Let $G$ be a connected, reductive group over an algebraically closed field $k$. Let $B$ be a Borel subgroup with maximal torus $T$ and unipotent radical $U$. Let $\Phi^+ = \Phi(B,T)$ and $\Delta$ the base of $\Phi = \Phi(G,T)$ corresponding to $\Phi^+$.

A subset $\Psi$ of $\Phi^+$ is called **closed** if whenever $\alpha, \beta \in \Psi$, and $\alpha + \beta$ is a root, we have $\alpha + \beta \in \Psi$. If $\Psi$ is closed, then the root subgroups $U_{\alpha} : \alpha \in \Psi$ directly span a closed, connected subgroup $U_{\Psi}$ of $U$ which is normalized by $T$ and whose Lie algebra is $\bigoplus\limits_{\alpha \in \Psi} \mathfrak g_{\alpha}$.

Furthermore, if $\alpha \in \Phi^+$, and $\Psi \subseteq \Phi^+$ is closed, and all roots of the form $a \alpha + b \Psi$ for $a, b \in \mathbb{Z}^+$ lie in $\Psi$, then the root subgroup $U_{\alpha}$ normalizes $U_{\Psi}$. These facts are proved in Chapter 14 of Borel, *Linear Algebraic Groups*.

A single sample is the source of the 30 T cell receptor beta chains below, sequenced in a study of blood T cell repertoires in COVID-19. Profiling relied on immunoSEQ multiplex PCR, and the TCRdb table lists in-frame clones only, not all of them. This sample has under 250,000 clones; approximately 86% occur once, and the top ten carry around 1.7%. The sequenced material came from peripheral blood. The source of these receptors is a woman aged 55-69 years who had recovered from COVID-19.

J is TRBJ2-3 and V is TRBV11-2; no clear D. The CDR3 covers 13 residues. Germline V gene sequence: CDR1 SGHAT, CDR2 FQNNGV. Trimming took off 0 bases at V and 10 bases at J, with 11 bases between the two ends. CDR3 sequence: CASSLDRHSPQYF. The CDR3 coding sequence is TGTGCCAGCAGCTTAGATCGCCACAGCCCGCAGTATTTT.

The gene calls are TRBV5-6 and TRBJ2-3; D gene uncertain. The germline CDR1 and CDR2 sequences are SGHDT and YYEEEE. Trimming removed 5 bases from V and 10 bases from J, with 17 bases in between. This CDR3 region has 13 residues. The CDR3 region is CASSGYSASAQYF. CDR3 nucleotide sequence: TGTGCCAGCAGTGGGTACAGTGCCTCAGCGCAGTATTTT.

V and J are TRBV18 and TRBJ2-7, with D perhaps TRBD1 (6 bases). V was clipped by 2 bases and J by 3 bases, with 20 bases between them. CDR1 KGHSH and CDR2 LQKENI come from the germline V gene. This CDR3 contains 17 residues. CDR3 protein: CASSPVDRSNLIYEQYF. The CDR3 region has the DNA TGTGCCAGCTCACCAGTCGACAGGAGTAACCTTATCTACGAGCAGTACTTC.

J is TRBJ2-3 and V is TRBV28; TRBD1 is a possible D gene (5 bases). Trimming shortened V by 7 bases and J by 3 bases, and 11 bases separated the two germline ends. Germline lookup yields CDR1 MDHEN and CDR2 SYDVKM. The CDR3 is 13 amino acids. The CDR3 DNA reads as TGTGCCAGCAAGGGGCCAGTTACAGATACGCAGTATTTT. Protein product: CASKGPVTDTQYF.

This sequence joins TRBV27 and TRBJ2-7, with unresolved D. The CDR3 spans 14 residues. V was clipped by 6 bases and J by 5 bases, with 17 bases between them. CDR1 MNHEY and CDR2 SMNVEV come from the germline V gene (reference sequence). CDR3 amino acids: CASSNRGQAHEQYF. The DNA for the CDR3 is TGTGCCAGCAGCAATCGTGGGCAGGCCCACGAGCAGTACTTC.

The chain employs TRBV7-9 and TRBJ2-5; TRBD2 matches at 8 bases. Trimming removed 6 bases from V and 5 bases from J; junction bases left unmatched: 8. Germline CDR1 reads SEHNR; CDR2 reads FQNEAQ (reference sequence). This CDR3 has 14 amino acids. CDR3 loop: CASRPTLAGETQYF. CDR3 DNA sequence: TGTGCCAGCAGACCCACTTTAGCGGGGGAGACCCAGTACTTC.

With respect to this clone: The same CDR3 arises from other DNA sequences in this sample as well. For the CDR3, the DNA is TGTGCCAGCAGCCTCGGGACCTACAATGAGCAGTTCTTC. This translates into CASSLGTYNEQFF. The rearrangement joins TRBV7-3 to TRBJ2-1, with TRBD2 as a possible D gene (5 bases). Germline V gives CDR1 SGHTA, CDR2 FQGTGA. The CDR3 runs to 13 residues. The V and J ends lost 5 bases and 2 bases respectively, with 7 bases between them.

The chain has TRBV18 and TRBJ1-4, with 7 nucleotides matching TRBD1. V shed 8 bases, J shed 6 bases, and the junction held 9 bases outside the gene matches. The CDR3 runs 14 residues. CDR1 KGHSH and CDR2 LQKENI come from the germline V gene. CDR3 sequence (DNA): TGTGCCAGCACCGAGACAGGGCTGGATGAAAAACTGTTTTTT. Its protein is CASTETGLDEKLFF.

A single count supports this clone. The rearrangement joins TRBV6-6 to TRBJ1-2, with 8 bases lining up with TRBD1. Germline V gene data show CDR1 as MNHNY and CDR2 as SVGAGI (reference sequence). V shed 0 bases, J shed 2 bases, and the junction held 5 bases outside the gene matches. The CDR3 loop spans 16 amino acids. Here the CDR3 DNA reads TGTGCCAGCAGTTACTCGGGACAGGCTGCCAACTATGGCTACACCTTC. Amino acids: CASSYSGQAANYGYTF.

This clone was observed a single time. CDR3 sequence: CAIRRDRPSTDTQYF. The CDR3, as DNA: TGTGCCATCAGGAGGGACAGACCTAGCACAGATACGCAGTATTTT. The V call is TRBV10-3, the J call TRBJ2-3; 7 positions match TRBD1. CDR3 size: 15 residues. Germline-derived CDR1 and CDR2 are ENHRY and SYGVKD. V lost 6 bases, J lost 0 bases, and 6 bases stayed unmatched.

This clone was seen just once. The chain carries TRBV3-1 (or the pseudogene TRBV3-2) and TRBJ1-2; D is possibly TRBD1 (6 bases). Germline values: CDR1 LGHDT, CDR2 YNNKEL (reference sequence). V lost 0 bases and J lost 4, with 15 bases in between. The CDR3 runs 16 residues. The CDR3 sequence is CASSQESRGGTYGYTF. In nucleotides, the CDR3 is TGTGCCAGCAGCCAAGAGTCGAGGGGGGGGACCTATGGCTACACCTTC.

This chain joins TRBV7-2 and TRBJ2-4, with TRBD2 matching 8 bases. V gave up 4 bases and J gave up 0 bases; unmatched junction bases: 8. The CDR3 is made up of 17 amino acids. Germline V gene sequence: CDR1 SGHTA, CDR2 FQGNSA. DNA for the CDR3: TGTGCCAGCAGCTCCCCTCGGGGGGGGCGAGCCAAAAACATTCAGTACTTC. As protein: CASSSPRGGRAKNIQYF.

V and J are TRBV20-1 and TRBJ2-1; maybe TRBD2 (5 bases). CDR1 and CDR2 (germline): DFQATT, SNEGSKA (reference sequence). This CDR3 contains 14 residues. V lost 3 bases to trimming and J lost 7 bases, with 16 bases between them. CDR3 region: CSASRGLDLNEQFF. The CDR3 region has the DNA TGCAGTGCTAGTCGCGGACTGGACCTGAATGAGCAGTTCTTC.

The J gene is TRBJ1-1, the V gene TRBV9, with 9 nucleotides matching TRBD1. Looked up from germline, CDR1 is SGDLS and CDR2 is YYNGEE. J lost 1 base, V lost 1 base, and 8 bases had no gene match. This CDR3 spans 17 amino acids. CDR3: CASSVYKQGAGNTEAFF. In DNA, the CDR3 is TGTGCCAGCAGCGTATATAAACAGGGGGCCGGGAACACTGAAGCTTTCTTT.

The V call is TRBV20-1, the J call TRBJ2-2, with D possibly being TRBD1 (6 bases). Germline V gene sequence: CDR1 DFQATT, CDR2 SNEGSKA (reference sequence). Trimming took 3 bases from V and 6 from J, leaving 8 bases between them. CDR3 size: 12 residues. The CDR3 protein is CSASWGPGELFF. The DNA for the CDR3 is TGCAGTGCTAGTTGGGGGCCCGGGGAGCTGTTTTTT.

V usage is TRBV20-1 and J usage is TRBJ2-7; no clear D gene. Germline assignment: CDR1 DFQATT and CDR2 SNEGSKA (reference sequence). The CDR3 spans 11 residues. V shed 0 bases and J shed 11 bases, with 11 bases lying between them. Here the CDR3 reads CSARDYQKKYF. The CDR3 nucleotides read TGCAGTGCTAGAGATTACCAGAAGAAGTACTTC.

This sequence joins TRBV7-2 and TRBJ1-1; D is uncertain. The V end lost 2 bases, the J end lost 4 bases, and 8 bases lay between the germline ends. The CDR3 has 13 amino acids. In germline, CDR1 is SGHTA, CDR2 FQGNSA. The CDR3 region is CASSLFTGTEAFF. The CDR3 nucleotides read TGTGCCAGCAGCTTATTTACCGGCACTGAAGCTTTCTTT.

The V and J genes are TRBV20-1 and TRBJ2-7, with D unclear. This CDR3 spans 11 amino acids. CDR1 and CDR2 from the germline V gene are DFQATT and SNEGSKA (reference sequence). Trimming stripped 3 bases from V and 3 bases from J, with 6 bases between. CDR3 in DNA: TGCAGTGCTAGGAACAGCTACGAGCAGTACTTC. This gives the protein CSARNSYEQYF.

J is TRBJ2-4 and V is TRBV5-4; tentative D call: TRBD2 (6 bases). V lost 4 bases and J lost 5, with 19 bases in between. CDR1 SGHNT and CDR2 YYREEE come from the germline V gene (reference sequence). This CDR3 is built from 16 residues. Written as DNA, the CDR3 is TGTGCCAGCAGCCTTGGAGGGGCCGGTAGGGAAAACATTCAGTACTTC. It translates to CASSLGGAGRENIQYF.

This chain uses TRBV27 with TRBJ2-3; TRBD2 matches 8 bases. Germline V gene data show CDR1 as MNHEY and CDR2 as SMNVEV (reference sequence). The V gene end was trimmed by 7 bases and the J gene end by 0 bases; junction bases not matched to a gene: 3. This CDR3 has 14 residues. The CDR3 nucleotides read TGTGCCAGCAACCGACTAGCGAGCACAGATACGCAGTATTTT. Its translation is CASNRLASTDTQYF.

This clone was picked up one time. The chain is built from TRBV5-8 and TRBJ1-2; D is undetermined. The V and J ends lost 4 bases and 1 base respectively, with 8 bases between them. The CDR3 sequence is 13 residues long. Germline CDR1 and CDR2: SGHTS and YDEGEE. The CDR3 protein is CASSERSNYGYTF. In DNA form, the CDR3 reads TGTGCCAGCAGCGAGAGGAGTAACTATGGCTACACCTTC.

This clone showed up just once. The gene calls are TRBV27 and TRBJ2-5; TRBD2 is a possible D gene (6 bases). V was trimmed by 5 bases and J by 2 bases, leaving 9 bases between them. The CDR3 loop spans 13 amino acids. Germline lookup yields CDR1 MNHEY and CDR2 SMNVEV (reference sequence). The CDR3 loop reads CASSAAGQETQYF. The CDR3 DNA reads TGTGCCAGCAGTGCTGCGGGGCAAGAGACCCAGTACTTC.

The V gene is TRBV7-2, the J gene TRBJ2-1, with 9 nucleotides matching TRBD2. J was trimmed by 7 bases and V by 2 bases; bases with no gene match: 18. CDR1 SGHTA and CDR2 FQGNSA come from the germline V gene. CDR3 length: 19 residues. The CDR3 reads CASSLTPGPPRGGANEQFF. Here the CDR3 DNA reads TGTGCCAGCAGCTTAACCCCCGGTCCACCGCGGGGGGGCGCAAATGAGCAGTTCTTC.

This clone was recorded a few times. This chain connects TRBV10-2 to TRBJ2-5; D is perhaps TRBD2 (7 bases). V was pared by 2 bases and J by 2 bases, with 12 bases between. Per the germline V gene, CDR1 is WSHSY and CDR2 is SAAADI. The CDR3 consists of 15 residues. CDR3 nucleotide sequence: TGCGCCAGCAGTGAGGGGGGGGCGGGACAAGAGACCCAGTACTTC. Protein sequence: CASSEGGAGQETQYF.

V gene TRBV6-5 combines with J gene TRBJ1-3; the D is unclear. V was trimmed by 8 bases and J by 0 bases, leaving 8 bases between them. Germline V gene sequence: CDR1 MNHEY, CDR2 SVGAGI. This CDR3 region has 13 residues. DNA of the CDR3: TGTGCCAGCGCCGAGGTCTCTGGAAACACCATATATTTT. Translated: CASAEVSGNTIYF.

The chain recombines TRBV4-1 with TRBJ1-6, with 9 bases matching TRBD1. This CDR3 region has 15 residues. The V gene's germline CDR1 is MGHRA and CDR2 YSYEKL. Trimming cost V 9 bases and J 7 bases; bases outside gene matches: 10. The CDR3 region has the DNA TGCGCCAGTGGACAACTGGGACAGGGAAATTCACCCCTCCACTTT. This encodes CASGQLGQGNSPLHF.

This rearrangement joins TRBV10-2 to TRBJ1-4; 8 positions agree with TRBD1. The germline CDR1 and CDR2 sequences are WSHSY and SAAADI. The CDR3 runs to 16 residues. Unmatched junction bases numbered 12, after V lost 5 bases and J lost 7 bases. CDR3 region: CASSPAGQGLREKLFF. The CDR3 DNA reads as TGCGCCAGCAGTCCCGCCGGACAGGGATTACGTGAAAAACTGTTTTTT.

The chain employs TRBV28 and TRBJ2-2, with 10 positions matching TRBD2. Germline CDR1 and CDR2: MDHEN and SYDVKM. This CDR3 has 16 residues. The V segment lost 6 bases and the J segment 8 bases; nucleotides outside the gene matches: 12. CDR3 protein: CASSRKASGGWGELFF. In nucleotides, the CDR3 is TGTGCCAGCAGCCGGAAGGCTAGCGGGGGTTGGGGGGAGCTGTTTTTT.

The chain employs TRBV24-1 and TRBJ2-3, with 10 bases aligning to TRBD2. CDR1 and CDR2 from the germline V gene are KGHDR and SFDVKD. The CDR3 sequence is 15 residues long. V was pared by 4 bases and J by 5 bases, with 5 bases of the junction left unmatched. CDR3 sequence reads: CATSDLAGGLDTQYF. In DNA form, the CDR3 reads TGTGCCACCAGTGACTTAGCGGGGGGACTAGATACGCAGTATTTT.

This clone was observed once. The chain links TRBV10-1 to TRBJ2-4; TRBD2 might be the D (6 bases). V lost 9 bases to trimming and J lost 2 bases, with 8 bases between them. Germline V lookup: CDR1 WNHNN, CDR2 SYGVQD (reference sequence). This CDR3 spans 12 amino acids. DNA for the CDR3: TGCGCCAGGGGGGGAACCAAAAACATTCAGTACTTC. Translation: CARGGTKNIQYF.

In particular, let $\Psi = \Phi^+ - \Delta$. It is easy to see that $\Psi$ is closed and normalized by every root subgroup $U_{\alpha} : \alpha \in \Phi^+$, and in particular, $U_{\Phi^+ - \Delta}$ is a normal subgroup of $U$. Moreover, it is a consequence of 8.32 in Springer's *Linear Algebraic Groups* that for any $x \in U_{\alpha}$ and $y \in U_{\beta}$, the commmutator $xyx^{-1}y^{-1}$ lies in $U_{\Phi^+ - \Delta}$. From here one can argue that $U_{\Phi^+ - \Delta}$ contains the derived group of $U$ by producing a homomorphism $U \rightarrow \prod\limits_{\alpha \in \Delta} \mathbf G_a$ with kernel $U_{\Phi^+ - \Delta}$.

My question is, is $U_{\Phi^+ - \Delta}$ exactly the derived group of $U$? For $G = \textrm{GL}_n$, this does seem to be the case.

Reductive Group Schemesin smf4.emath.fr/Publications/PanoramasSyntheses/2014/42-43/html/… (for a simpler proof via dynamic arguments). $\endgroup$